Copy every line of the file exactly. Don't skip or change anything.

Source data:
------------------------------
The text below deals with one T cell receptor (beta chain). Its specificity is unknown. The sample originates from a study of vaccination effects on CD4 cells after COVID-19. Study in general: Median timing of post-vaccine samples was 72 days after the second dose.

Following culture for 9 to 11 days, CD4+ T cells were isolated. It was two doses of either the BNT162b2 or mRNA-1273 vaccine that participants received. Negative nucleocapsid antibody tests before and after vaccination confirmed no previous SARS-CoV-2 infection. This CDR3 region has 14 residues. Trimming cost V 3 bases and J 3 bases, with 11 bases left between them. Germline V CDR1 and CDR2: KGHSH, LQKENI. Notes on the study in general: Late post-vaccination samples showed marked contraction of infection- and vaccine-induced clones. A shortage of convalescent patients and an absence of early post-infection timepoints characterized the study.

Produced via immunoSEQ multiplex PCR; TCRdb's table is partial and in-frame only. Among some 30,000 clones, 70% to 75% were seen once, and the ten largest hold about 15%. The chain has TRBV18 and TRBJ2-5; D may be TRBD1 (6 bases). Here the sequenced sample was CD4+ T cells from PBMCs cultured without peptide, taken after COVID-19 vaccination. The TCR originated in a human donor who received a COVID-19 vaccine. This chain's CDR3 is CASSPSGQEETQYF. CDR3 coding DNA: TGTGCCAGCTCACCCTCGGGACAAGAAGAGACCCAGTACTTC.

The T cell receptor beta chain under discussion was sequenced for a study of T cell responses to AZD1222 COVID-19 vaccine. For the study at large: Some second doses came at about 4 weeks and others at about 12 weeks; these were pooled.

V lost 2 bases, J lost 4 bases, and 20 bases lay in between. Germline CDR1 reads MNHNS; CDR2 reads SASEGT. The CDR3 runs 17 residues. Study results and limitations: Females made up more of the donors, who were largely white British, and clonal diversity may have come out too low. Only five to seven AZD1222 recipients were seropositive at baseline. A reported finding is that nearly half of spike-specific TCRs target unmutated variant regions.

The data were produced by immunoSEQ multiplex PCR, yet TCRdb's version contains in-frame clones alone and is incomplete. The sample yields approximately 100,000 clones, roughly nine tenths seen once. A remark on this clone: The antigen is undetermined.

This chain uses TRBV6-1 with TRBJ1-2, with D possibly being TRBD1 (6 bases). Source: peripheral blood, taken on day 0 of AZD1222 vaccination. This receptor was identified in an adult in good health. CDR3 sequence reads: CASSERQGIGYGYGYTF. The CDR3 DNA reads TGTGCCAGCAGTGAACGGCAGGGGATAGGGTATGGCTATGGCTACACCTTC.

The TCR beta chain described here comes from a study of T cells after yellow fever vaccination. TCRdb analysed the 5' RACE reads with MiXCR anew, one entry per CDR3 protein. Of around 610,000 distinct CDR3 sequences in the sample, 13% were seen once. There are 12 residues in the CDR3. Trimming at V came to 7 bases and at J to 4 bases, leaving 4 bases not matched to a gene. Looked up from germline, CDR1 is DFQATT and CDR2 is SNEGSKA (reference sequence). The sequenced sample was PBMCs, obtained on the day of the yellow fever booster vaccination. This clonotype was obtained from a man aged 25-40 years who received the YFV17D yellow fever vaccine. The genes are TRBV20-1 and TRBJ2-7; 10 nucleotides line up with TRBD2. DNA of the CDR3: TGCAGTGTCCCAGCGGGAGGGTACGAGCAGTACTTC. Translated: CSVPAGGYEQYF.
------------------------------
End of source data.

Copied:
The text below deals with one T cell receptor (beta chain). Its specificity is unknown. The sample originates from a study of vaccination effects on CD4 cells after COVID-19. Study in general: Median timing of post-vaccine samples was 72 days after the second dose.

Following culture for 9 to 11 days, CD4+ T cells were isolated. It was two doses of either the BNT162b2 or mRNA-1273 vaccine that participants received. Negative nucleocapsid antibody tests before and after vaccination confirmed no previous SARS-CoV-2 infection. This CDR3 region has 14 residues. Trimming cost V 3 bases and J 3 bases, with 11 bases left between them. Germline V CDR1 and CDR2: KGHSH, LQKENI. Notes on the study in general: Late post-vaccination samples showed marked contraction of infection- and vaccine-induced clones. A shortage of convalescent patients and an absence of early post-infection timepoints characterized the study.

Produced via immunoSEQ multiplex PCR; TCRdb's table is partial and in-frame only. Among some 30,000 clones, 70% to 75% were seen once, and the ten largest hold about 15%. The chain has TRBV18 and TRBJ2-5; D may be TRBD1 (6 bases). Here the sequenced sample was CD4+ T cells from PBMCs cultured without peptide, taken after COVID-19 vaccination. The TCR originated in a human donor who received a COVID-19 vaccine. This chain's CDR3 is CASSPSGQEETQYF. CDR3 coding DNA: TGTGCCAGCTCACCCTCGGGACAAGAAGAGACCCAGTACTTC.

The T cell receptor beta chain under discussion was sequenced for a study of T cell responses to AZD1222 COVID-19 vaccine. For the study at large: Some second doses came at about 4 weeks and others at about 12 weeks; these were pooled.

V lost 2 bases, J lost 4 bases, and 20 bases lay in between. Germline CDR1 reads MNHNS; CDR2 reads SASEGT. The CDR3 runs 17 residues. Study results and limitations: Females made up more of the donors, who were largely white British, and clonal diversity may have come out too low. Only five to seven AZD1222 recipients were seropositive at baseline. A reported finding is that nearly half of spike-specific TCRs target unmutated variant regions.

The data were produced by immunoSEQ multiplex PCR, yet TCRdb's version contains in-frame clones alone and is incomplete. The sample yields approximately 100,000 clones, roughly nine tenths seen once. A remark on this clone: The antigen is undetermined.

This chain uses TRBV6-1 with TRBJ1-2, with D possibly being TRBD1 (6 bases). Source: peripheral blood, taken on day 0 of AZD1222 vaccination. This receptor was identified in an adult in good health. CDR3 sequence reads: CASSERQGIGYGYGYTF. The CDR3 DNA reads TGTGCCAGCAGTGAACGGCAGGGGATAGGGTATGGCTATGGCTACACCTTC.

The TCR beta chain described here comes from a study of T cells after yellow fever vaccination. TCRdb analysed the 5' RACE reads with MiXCR anew, one entry per CDR3 protein. Of around 610,000 distinct CDR3 sequences in the sample, 13% were seen once. There are 12 residues in the CDR3. Trimming at V came to 7 bases and at J to 4 bases, leaving 4 bases not matched to a gene. Looked up from germline, CDR1 is DFQATT and CDR2 is SNEGSKA (reference sequence). The sequenced sample was PBMCs, obtained on the day of the yellow fever booster vaccination. This clonotype was obtained from a man aged 25-40 years who received the YFV17D yellow fever vaccine. The genes are TRBV20-1 and TRBJ2-7; 10 nucleotides line up with TRBD2. DNA of the CDR3: TGCAGTGTCCCAGCGGGAGGGTACGAGCAGTACTTC. Translated: CSVPAGGYEQYF.